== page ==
UK's Priti Patel warns asylum system is collapsing

Home Secretary says broken immigration system is undermining Britain's ability to help those in genuine need of protection

Britain's Home Secretary Priti Patel delivers a speech to the Conservative party conference in Manchester. EPA
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Britain's Home Secretary Priti Patel has said that the asylum system is close to collapse as she defended her plans to take a tougher line on illegal immigration.

She blamed “long-standing problems” for immigration issues facing the country.

Ms Patel made no apology for trying to increase security at the border and "exploring all possible options to save lives" by clamping down on people smugglers exploiting migrants trying to cross the English Channel in small boats.

“All states have a responsibility to control their borders," she said. "For where there is a door, there must be a doorkeeper."

She told the Conservative Party conference: “Britain’s asylum system might have worked 20 years ago, but not now.

“The system is collapsing under the pressures created by these parallel illegal routes to asylum, facilitated by criminal smuggling gangs.”

The opposition Labour Party’s more lenient approach would not work, she said, adding “economic migrants” were undermining the UK’s “ability to support those in genuine need of protection”.

The Nationality and Borders Bill is making its way through Parliament, which aims to curb English Channel crossings and change how asylum claims are processed. Ms Patel said that new sea tactics are being used to “turn back the boats” but there have been questions about the legality of the technique.

On immigration, Ms Patel argued there was no need for migrants to travel to Britain from France because France is a safe country.

She said she was working to confront the issues before adding what is happening in the Channel with small boats seeking to reach the UK is “unsafe, unfair and unacceptable".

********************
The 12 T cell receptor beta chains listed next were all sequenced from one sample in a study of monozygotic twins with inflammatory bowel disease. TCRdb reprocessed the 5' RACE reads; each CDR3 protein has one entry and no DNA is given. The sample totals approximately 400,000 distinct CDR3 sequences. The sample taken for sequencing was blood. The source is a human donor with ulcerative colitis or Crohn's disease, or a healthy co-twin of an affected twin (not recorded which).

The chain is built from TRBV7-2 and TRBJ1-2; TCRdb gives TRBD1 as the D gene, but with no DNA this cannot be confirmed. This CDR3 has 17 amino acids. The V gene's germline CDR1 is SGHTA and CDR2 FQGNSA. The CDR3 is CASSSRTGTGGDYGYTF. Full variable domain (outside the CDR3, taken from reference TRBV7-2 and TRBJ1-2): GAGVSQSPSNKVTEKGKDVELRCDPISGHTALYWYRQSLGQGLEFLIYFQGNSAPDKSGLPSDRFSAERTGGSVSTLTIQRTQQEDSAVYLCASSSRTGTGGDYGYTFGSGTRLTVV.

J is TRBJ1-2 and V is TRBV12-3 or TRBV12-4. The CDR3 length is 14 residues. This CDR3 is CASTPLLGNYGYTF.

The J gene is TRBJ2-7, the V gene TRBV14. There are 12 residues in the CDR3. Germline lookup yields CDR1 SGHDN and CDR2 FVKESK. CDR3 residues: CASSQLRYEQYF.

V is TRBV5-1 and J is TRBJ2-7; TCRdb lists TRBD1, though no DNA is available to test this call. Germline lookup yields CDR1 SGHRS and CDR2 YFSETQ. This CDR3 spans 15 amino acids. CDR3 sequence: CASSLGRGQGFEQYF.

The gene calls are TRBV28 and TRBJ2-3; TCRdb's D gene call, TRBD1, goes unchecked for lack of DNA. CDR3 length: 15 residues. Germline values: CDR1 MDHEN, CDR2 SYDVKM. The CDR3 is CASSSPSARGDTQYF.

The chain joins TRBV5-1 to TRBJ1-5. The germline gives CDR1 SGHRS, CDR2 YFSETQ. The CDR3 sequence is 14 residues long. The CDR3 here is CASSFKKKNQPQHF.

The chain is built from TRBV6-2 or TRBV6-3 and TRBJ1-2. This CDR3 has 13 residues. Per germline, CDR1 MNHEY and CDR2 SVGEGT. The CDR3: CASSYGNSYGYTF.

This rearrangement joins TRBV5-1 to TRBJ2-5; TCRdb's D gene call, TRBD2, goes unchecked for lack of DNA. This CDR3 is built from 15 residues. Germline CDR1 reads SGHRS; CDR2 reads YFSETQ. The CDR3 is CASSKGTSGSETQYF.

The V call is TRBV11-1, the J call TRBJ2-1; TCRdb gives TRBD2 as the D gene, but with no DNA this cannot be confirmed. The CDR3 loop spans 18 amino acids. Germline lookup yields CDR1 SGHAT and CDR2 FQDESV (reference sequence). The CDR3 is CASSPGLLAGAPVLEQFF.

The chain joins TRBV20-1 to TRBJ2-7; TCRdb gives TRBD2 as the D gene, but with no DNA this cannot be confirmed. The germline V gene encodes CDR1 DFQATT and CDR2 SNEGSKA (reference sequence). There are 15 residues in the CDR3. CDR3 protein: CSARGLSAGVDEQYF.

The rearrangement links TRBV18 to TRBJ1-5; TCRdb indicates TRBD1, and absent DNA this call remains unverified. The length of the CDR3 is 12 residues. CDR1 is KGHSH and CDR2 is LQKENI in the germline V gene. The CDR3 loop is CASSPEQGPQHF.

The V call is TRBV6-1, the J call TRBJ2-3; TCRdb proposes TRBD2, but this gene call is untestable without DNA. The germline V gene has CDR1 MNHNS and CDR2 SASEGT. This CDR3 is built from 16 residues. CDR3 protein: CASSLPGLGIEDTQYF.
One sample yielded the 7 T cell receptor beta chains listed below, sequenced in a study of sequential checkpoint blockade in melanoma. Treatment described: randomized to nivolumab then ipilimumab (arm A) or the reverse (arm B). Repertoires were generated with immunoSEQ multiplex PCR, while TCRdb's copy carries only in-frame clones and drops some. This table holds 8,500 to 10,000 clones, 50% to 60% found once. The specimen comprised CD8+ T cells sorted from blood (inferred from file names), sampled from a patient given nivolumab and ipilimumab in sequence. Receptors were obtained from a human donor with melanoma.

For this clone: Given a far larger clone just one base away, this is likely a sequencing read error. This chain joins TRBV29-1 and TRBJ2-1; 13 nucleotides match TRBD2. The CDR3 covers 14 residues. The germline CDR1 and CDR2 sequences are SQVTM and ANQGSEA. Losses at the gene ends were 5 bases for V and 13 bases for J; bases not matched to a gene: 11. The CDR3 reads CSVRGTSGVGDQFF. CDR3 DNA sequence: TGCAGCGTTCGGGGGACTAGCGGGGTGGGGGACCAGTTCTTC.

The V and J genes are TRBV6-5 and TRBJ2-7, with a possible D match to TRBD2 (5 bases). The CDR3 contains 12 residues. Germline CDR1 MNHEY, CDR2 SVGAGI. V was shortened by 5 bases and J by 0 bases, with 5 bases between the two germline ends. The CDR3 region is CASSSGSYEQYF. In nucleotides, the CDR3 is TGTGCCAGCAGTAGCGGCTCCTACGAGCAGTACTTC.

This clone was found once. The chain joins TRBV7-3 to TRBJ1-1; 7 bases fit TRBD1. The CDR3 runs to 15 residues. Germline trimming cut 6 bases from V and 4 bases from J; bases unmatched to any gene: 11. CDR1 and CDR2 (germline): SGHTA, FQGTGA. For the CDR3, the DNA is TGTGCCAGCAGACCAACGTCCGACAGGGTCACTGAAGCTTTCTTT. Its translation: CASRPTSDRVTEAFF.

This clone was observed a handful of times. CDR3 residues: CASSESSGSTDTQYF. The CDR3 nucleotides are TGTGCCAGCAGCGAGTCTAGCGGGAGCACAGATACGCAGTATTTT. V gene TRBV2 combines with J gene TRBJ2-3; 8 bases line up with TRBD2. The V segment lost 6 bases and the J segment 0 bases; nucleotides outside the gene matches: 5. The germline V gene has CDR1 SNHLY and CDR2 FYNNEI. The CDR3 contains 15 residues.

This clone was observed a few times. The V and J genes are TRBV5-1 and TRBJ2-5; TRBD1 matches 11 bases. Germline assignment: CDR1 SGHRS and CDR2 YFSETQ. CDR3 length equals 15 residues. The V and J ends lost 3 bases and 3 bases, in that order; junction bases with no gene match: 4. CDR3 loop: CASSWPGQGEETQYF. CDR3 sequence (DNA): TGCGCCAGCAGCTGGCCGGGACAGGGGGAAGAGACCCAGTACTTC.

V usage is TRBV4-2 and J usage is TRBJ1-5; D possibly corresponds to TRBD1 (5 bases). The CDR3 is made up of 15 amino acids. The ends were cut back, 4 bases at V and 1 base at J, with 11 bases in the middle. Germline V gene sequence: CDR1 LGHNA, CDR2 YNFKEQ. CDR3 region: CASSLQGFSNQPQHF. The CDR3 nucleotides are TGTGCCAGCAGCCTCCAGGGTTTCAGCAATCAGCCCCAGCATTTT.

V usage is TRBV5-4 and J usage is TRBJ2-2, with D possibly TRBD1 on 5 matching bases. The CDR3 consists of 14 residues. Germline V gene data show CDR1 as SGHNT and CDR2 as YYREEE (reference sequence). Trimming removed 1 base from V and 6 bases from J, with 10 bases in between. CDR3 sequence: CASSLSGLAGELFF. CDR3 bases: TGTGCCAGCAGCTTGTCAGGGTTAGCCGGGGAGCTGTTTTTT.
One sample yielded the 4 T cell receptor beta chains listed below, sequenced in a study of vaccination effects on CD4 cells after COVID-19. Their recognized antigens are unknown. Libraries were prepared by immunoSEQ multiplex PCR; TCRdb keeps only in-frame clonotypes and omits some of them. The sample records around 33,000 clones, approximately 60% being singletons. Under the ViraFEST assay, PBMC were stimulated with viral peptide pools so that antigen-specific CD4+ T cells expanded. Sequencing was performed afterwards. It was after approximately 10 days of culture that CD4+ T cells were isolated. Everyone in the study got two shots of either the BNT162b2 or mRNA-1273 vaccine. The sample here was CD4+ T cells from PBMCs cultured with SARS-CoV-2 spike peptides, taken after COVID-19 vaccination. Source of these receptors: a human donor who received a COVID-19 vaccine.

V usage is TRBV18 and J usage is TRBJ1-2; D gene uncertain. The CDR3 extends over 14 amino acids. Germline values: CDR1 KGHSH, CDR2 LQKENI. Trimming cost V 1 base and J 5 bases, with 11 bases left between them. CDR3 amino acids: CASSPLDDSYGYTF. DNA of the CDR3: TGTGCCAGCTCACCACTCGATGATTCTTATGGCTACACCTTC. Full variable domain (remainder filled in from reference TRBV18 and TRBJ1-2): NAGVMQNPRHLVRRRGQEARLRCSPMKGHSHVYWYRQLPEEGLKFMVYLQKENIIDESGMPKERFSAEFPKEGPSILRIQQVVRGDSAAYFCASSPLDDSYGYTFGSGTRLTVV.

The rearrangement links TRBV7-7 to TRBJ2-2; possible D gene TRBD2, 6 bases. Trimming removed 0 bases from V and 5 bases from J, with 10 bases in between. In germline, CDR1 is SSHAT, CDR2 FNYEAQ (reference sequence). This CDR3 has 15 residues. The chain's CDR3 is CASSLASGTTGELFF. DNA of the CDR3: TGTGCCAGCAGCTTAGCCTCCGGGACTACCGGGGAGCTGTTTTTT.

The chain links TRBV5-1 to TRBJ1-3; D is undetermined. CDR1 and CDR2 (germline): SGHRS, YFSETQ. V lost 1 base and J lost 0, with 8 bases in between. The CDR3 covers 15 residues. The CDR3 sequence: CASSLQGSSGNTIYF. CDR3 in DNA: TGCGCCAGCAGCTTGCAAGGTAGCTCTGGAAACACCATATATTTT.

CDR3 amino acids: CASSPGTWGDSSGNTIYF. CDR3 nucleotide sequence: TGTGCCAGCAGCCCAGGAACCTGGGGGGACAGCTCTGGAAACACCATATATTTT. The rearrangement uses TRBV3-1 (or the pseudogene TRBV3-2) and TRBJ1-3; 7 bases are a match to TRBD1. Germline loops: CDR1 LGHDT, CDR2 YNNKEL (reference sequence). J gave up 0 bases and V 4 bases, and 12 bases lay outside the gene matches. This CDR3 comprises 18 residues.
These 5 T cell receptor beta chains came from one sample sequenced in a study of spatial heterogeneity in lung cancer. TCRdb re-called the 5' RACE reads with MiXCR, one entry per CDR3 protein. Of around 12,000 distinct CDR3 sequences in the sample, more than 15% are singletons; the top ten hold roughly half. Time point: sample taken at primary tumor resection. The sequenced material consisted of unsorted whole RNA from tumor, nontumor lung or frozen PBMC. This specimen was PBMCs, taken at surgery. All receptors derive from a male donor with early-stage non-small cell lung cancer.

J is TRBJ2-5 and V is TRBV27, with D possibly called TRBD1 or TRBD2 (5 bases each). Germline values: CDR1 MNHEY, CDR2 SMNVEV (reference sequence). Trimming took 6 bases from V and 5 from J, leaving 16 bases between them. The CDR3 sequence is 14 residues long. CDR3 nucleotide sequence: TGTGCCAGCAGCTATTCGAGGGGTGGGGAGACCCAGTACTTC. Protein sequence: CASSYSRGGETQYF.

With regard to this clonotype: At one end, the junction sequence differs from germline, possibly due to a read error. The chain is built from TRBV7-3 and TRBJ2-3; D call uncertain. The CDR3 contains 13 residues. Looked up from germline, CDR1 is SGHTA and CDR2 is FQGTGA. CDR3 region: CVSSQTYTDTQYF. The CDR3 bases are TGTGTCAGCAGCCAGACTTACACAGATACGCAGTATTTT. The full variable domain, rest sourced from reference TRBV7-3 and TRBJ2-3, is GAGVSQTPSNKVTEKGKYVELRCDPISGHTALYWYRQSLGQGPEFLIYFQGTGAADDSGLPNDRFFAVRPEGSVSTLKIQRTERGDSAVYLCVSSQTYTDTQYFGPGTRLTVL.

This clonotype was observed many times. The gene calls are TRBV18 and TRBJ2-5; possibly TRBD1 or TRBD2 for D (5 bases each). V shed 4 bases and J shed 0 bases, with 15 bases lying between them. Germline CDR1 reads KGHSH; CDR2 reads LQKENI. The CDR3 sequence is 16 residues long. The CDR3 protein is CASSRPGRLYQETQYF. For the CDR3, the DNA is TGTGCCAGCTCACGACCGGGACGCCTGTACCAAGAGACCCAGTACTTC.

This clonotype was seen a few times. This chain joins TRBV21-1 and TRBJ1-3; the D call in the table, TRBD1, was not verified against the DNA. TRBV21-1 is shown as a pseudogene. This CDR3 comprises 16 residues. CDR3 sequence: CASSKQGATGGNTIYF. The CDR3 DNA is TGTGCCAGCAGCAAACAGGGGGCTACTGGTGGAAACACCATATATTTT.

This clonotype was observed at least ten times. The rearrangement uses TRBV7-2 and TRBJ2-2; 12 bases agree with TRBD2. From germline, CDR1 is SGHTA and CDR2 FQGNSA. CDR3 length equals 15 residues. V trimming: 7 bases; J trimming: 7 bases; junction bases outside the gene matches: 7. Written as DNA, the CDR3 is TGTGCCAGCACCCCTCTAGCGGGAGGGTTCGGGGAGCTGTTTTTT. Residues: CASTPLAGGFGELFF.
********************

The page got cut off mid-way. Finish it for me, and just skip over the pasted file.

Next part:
Ms Patel said the UK government is “going after” the criminals behind people smuggling.

“France is a safe country, one not riven by war or conflict. There is no reason why any asylum seeker should come to the United Kingdom directly from France,” she said.

“I make no apology for securing our borders and exploring all possible options to save lives by ending these horrific journeys.”

Since the start of the year, more than 17,000 migrants have succeeded in reaching the UK — double the figure for the whole of 2020.

Data shows that since the beginning of last year, more than 25,000 people have risked death crossing to the UK aboard dinghies, kayaks and other small boats.

But despite the sharp rise in the number of boats arriving on the south coast, asylum applications in the UK fell in 2020 to 29,456 — significantly lower than the 93,475 asylum applications made in France and the 121,955 made in Germany.

Separately, Ms Patel said an independent inquiry will be launched into the “systematic failures” which allowed Sarah Everard's killer to be employed as a police officer.

Ms Patel said the public needs answers to ensure “something like this can never happen again” after Metropolitan Police officer Wayne Couzens kidnapped, raped and murdered the 33-year-old marketing executive.

She said: “The public have a right to know what systematic failures enabled his continued employment as a police officer. We need answers as to why this was allowed to happen.

“I can confirm today there will be an inquiry, to give the independent oversight needed, to ensure something like this can never happen again.”

Updated: October 05, 2021, 2:09 PM